Mandy the Shetland Pony and Stan the T-Rex are the true celebrities of Oxford University Museum of Natural History. They feature in any number of museum selfies. On one memorable afternoon, I saw Mandy the centre of attention to a wide range of visitors. Her mane was restyled, her tail braided; I saw her hugged, patted and her eyes adoringly gazed into. Since then one young visitor has offered me all his pocket money to buy her. I politely declined the generous offer. At the other end of the room I often witness Stan experiencing admiring best buddies poses, “air” toothbrushing and the classic “look he’s after me!” pose.
But it is not the familiar, but rather the unusual and unexpected which create off-balance moments when people show how they really feel and are completely open to learning something new. Object handling is a wonderful way for people to really engage with what a museum is about and make the most of exploring something really closely as they develop their understanding. Generally, this is enormously enjoyable too. We turned that expectation on its head this half term sharing some of nature’s more beastly secrets with the public.
The experience built a real rapport between mediators of the object and the audience around them who shared in the experience both personally by direct touch, smell and sight of the object but also and by observing the reaction and our response as educators to it. The whiff of Badger for example created a particularly extreme response much to the amusement and heightened caution of those who were waiting to get closer . . . some wonderful yucky expressions were observed! Especially from a young child who took a real deep inhale next to the badger and just about went cross-eyed!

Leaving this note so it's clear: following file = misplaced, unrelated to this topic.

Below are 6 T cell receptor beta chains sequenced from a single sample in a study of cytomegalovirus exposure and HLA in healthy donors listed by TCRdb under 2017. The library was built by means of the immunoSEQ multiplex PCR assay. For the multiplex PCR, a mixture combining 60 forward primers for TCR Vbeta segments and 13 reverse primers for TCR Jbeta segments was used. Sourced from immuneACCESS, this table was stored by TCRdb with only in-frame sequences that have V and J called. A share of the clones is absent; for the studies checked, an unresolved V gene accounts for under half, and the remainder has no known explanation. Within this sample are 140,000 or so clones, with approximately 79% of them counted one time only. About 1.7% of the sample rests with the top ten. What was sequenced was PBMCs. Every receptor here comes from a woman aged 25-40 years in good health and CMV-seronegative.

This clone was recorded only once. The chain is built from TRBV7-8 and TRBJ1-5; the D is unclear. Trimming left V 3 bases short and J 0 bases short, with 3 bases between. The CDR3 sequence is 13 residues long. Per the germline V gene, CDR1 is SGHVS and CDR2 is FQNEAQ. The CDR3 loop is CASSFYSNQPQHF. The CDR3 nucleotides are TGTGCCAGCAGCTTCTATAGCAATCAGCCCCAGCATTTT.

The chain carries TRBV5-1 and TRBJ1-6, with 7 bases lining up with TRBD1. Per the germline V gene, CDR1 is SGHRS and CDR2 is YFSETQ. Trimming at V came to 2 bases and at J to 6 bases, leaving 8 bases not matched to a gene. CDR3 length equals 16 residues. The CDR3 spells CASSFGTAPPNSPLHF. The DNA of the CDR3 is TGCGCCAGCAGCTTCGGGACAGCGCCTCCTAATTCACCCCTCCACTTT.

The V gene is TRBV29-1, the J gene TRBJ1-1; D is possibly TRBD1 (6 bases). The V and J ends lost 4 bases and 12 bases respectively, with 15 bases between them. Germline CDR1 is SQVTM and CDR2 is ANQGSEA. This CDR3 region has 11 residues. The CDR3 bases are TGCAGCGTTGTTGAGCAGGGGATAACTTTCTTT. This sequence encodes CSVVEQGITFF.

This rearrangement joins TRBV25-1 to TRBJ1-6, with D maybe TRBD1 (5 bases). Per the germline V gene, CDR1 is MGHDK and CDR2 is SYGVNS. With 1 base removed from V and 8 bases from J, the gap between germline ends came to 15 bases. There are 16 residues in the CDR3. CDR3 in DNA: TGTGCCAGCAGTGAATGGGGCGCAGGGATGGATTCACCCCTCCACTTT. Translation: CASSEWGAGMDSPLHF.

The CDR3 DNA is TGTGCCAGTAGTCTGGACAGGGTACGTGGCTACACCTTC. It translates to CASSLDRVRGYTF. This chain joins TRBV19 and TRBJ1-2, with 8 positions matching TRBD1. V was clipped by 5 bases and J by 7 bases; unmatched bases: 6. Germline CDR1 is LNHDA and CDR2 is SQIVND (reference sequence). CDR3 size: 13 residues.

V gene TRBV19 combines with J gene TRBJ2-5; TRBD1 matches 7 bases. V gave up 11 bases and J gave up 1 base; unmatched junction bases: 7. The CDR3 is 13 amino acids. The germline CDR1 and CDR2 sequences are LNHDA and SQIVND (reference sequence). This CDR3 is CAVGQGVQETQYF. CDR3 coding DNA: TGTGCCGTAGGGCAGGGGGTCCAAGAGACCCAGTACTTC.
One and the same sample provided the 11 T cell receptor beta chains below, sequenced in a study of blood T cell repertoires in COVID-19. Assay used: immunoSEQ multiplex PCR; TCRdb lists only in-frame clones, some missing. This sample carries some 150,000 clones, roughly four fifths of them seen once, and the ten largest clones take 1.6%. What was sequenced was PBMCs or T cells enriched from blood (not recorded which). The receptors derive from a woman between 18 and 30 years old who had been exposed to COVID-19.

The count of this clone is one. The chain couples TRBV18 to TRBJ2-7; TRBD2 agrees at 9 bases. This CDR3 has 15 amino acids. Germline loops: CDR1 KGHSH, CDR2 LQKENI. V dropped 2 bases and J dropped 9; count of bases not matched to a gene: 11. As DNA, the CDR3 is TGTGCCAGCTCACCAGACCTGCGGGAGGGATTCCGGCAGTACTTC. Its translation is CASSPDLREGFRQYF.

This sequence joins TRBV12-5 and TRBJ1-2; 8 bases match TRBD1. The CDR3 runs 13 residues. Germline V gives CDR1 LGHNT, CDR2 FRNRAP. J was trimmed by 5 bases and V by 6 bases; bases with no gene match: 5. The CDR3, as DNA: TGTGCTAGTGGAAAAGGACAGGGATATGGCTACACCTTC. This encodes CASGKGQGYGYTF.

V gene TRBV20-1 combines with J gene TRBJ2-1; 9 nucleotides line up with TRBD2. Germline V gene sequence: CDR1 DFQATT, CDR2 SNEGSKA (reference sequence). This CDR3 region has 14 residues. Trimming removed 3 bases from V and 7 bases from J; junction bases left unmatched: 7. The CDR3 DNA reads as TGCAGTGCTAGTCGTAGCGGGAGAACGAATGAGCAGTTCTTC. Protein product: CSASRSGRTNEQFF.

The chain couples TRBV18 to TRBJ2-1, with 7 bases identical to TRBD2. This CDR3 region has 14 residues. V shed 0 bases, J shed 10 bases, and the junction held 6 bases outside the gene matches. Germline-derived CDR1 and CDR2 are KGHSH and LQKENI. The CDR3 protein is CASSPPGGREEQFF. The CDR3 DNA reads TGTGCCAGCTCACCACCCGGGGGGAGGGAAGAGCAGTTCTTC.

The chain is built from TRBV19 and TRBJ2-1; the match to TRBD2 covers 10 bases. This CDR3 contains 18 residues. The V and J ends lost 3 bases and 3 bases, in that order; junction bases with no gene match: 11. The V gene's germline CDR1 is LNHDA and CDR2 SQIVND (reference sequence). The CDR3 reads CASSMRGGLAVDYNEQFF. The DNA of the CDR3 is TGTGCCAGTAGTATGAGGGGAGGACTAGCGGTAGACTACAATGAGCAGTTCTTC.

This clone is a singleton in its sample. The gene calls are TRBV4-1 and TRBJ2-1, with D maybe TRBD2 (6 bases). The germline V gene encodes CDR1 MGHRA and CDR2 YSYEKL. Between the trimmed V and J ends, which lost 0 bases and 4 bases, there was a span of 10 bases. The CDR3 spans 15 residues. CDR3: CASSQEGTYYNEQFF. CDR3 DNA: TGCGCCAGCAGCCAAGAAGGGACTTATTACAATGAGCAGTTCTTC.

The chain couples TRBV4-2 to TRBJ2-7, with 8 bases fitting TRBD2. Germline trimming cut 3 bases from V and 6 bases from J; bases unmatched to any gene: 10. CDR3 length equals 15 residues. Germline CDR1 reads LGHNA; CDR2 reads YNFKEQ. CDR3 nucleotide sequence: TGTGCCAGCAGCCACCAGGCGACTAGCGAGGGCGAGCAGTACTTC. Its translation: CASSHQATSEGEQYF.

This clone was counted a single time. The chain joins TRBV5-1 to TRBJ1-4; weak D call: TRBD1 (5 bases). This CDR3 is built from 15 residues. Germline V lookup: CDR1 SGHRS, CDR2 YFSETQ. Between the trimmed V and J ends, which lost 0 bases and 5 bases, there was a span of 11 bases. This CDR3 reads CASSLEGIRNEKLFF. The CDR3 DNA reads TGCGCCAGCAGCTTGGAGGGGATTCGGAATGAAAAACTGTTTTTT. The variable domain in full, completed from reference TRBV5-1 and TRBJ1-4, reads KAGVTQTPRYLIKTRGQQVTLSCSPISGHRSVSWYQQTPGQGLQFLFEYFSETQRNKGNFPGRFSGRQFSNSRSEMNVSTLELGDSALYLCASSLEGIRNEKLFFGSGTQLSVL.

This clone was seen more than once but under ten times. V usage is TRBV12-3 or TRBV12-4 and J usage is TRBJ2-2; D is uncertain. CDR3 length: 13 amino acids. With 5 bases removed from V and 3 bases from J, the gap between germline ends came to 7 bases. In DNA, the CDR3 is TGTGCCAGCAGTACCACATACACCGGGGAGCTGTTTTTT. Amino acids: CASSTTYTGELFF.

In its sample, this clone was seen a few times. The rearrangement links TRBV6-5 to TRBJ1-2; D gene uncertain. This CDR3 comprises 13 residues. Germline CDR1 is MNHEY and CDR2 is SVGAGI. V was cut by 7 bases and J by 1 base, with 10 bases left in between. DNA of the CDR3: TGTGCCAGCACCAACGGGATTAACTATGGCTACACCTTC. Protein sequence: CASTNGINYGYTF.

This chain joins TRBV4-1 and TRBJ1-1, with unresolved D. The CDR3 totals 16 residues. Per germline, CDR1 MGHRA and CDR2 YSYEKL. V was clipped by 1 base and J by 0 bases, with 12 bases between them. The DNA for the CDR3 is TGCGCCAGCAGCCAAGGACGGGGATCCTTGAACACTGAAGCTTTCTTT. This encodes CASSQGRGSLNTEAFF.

All the specimens chosen for this half term object handling were beastly creatures chosen for their repulsive lifestyles or features. The important thing was to get across that what might seem grotesque or grisly to us made them perfectly adapted for the environments in which they live. So the badger uses its stink to mark its way around underground.
The adaptation clue threw a spanner in the works though, as our badger is a bit special, being albino. I asked our visitors reasons why he might be that colour. Several said, reasonably enough, this was because he was an arctic animal and camouflaged for that environment. It was great to encourage that kind of thinking, but also to open minds to the idea that sometimes there maybe other reasons for the colouring and other clues that help us to identify a type of animal and where it lives: such as claws perfectly designed for digging and a memorable whiff for way-marking routes underground. I was able to share with them how an arctic animal is different to an albino animal in that the albino has no iris eye colour which accounts for the pink eyes.
One child was very definitely ONLY interested in Dinosaurs, so I showed him the coprolite – without letting him in on what it was beyond being connected with dinosaurs . . . from the clues I gave he figured out it was a dinosaur poo – “But why on earth would anyone want to polish a poo!?” He was disgusted and appalled!